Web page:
Finding your strategic partner, investor or business buyer is not something you do haphazardly. There are many steps to take, each closer to assuring a success. Research is paramount, and sources are everywhere, especially for public companies and large investment firms.
Start with the “matrix method.”
You and your advisors, board or partners should start by completing what you can of the matrix shown on this page. It will help you to focus upon the most likely candidates and save lots of time. Here are the steps to take.
Find up to ten likely candidates that fit your business.
You can list companies you know, have contacts within, or that fit your industry segment. Think of those who might need what you have to offer. In fact, that leads to the most important part of this process.
Examine the four columns in the matrix.
[Email readers, continue here.] Column one is your list of your candidates in no particular order, usually the result of a brainstorming session where you participate or lead. For corporate boards, even those not looking for a buyer at this time, I often help to manage this exercise in board meetings once every few years. It keeps the board and CEO focused upon an ultimate exit. That’s important when you’ve taken money from investors and have outside shareholders. When taking their money, you made a promise to “make them liquid” someday, not to build a lifestyle business where they would be trapped forever, unable to see a return on their investment.
Column two is the golden ticket.
“What would the candidate want from your company in a transaction?” Think carefully. Some potential buyers or strategic partners might want your intellectual property, or revenues, or profitability, geographic advantage, or sale force, or your employee base. Select the most likely reason you’d find if you could “get into their heads” and see what they might value most. We’ll come back to this column in a moment.
Column three is important for you and your stakeholders.
Here you state in a few words what your company would want for the candidate – other than cash or investment which seems obvious. Your definition of a great fit might include their distribution capability, their brand, dominance in your field, their sales force, their access to growth capital or more.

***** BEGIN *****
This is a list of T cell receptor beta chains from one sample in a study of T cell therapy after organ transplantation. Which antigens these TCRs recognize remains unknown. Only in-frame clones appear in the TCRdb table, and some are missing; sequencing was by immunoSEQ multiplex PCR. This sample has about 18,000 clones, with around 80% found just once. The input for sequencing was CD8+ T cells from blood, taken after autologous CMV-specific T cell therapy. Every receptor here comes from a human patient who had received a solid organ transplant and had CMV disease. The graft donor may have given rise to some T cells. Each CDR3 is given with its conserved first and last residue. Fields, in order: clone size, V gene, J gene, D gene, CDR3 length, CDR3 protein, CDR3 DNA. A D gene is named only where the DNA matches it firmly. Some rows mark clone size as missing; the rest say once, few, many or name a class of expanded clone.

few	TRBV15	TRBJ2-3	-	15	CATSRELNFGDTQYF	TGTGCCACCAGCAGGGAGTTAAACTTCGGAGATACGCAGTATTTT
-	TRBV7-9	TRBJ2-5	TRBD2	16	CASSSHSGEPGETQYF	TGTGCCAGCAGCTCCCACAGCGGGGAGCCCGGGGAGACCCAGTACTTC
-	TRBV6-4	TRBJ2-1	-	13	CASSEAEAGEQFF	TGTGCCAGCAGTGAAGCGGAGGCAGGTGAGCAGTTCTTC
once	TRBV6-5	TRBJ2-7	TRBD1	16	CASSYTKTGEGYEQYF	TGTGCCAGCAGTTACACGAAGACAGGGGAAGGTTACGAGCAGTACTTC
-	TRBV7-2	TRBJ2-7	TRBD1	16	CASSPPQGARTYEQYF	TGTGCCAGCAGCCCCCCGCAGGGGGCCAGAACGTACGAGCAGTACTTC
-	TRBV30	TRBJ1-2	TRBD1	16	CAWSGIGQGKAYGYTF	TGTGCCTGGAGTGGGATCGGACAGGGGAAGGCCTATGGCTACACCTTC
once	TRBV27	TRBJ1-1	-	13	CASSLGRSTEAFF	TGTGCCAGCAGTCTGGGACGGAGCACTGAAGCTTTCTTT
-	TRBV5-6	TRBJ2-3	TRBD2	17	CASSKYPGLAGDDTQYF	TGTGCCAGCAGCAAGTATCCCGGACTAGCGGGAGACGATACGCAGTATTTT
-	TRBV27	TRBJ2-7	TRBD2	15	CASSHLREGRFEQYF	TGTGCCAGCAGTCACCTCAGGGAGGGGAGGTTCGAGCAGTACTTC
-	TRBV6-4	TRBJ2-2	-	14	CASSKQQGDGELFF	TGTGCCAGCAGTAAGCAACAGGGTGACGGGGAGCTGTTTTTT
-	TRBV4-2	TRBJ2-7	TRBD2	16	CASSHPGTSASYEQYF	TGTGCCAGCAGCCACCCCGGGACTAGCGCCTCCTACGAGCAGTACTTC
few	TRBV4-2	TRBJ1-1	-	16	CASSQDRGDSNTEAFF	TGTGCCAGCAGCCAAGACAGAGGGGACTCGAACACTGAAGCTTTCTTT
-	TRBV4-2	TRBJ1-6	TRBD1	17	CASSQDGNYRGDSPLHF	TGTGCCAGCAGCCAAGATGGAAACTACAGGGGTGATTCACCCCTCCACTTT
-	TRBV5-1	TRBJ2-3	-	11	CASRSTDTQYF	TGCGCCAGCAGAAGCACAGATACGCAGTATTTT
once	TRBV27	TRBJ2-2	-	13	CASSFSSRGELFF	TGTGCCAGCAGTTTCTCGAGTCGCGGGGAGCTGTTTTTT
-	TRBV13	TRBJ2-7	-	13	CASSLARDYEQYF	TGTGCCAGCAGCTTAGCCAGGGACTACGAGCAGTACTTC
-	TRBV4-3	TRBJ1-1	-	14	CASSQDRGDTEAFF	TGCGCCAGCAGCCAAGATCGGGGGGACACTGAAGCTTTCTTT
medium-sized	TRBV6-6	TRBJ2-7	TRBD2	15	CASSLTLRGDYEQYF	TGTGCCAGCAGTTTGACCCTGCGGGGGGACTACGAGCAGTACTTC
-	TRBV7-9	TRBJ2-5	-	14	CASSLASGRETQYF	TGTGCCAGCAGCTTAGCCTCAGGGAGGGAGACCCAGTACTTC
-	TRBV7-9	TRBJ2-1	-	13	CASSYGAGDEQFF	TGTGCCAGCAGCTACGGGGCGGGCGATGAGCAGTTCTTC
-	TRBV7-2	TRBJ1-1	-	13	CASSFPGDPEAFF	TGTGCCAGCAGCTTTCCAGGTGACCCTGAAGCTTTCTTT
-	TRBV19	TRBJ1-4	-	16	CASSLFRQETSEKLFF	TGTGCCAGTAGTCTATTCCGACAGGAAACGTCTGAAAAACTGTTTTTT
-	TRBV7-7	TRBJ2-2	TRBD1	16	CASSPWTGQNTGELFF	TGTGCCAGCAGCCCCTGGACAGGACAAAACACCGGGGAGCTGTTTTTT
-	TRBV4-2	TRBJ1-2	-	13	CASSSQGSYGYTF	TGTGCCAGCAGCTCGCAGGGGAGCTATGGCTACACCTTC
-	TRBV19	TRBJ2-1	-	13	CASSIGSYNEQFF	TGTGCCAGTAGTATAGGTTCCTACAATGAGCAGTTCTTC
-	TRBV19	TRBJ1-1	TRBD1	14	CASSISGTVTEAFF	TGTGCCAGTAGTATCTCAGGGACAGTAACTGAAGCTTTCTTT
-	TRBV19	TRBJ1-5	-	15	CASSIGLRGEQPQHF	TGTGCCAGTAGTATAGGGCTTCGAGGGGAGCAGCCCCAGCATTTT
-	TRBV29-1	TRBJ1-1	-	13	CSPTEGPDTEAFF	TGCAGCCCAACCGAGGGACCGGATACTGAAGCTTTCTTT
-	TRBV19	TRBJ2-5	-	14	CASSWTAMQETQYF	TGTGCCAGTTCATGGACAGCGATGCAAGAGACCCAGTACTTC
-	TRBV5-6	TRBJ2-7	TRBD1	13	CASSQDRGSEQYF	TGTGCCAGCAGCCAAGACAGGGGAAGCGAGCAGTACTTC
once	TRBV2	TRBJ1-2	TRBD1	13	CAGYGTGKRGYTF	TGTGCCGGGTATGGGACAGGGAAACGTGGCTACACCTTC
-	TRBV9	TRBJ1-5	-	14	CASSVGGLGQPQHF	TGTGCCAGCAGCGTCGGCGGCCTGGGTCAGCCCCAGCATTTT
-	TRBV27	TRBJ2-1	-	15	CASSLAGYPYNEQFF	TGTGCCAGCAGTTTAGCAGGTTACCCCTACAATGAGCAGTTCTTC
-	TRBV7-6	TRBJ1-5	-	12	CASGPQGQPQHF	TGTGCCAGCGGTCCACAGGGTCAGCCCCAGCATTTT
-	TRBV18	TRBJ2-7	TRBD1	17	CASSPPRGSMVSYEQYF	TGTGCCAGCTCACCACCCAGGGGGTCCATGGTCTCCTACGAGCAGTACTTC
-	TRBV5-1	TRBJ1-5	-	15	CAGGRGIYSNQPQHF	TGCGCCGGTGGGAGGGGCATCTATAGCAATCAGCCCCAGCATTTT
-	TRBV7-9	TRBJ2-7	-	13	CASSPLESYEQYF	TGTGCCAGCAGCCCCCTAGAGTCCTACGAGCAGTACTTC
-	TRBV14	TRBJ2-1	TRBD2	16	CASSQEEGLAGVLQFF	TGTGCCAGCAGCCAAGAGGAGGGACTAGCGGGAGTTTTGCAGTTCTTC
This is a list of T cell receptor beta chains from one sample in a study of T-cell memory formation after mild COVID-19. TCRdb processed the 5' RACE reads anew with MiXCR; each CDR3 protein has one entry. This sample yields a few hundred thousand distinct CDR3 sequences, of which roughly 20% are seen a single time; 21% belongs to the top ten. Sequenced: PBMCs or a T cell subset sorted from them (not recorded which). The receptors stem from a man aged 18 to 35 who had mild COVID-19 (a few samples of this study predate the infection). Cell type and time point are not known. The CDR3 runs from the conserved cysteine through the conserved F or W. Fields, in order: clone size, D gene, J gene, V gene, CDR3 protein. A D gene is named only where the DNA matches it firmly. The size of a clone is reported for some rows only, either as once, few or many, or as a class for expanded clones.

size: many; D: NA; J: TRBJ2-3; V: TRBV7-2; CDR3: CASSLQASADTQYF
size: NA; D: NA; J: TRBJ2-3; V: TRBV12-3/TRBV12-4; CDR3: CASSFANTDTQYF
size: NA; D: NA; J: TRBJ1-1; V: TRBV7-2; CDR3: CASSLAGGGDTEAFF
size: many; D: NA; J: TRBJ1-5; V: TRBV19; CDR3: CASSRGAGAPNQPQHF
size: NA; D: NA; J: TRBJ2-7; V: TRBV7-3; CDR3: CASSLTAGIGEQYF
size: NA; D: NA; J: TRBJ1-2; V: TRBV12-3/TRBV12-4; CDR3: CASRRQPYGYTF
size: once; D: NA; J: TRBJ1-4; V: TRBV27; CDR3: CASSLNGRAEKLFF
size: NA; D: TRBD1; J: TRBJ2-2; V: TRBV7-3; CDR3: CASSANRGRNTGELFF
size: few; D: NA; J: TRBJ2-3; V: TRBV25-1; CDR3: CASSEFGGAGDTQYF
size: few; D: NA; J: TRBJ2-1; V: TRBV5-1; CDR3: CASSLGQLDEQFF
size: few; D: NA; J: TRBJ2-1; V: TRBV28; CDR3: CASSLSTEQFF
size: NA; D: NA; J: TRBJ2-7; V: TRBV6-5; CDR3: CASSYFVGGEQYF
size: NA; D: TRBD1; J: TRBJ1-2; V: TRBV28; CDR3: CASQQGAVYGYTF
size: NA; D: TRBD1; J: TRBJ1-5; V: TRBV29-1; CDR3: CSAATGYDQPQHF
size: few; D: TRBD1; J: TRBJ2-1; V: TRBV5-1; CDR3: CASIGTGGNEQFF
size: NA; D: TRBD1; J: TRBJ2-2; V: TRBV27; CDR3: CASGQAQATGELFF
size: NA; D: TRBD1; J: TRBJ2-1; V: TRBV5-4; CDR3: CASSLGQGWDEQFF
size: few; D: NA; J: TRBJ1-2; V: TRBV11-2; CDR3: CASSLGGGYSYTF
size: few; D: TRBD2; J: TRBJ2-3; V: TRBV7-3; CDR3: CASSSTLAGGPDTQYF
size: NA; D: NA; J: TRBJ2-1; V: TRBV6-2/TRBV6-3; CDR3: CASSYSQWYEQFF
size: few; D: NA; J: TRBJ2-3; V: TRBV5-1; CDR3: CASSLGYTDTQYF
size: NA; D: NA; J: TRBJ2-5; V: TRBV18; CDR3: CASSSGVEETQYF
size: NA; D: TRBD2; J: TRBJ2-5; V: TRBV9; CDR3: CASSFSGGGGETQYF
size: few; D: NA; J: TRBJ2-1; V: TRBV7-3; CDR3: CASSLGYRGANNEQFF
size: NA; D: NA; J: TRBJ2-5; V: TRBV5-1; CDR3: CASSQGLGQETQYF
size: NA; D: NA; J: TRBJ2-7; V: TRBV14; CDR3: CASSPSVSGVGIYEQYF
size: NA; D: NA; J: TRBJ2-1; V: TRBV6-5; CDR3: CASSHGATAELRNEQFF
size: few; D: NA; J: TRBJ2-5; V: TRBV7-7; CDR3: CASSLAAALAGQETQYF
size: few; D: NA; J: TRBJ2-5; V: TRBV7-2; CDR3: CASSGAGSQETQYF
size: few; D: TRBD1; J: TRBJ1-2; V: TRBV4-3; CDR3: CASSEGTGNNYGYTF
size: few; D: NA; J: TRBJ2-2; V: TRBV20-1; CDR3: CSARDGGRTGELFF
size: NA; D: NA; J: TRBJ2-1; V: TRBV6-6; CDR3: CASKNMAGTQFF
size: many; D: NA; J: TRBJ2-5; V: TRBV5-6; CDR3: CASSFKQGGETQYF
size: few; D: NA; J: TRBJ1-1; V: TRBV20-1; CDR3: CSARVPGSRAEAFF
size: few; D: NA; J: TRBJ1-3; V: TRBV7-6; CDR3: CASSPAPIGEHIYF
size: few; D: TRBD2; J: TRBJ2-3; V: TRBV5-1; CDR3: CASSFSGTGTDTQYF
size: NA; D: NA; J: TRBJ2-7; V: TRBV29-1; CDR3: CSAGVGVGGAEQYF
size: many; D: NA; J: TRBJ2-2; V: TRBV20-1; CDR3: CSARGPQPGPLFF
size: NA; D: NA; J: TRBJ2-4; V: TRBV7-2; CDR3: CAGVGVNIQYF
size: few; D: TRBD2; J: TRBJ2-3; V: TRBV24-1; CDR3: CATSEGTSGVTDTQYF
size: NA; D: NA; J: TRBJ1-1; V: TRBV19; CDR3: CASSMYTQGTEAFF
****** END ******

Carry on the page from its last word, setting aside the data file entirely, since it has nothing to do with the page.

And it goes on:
Column four is the easiest but also important.
Here, on a scale of 10 to 1, is your best guess of the likelihood of making a favorable deal with the candidate. A 10 means that you are absolutely sure there is a need and a fit and the ability of the candidate to pay in a range you anticipate. A 1 is tantamount to a complete waste of time.
Now return to column two.
You will surely notice that a majority of your estimates of the candidate’s interest or needs are the same, one to another. This may surprise you and the team because this is your (sometimes hidden) core competency as others see you. A wise board and management would take their own hint and strengthen that core, whether it is your development team, your geographic dominance or other trait. And strengthen that at the expense of other areas of your enterprise which may easily be outsourced or reduced in scope.
The net result of this exercise.
You will have focused upon your real value, identified a list of companies with executives you need to know soon, even if long before any suggestion of a transaction. Even a five-minute introductory call to the CEO with no agenda works for later name recognition. And the exercise of researching through search engines, friends, financial sites or trade publications will begin to help you develop a picture of each candidate’s needs and strengths.
This exercise is time well spent and should pay back in multiple ways in your future if not immediately.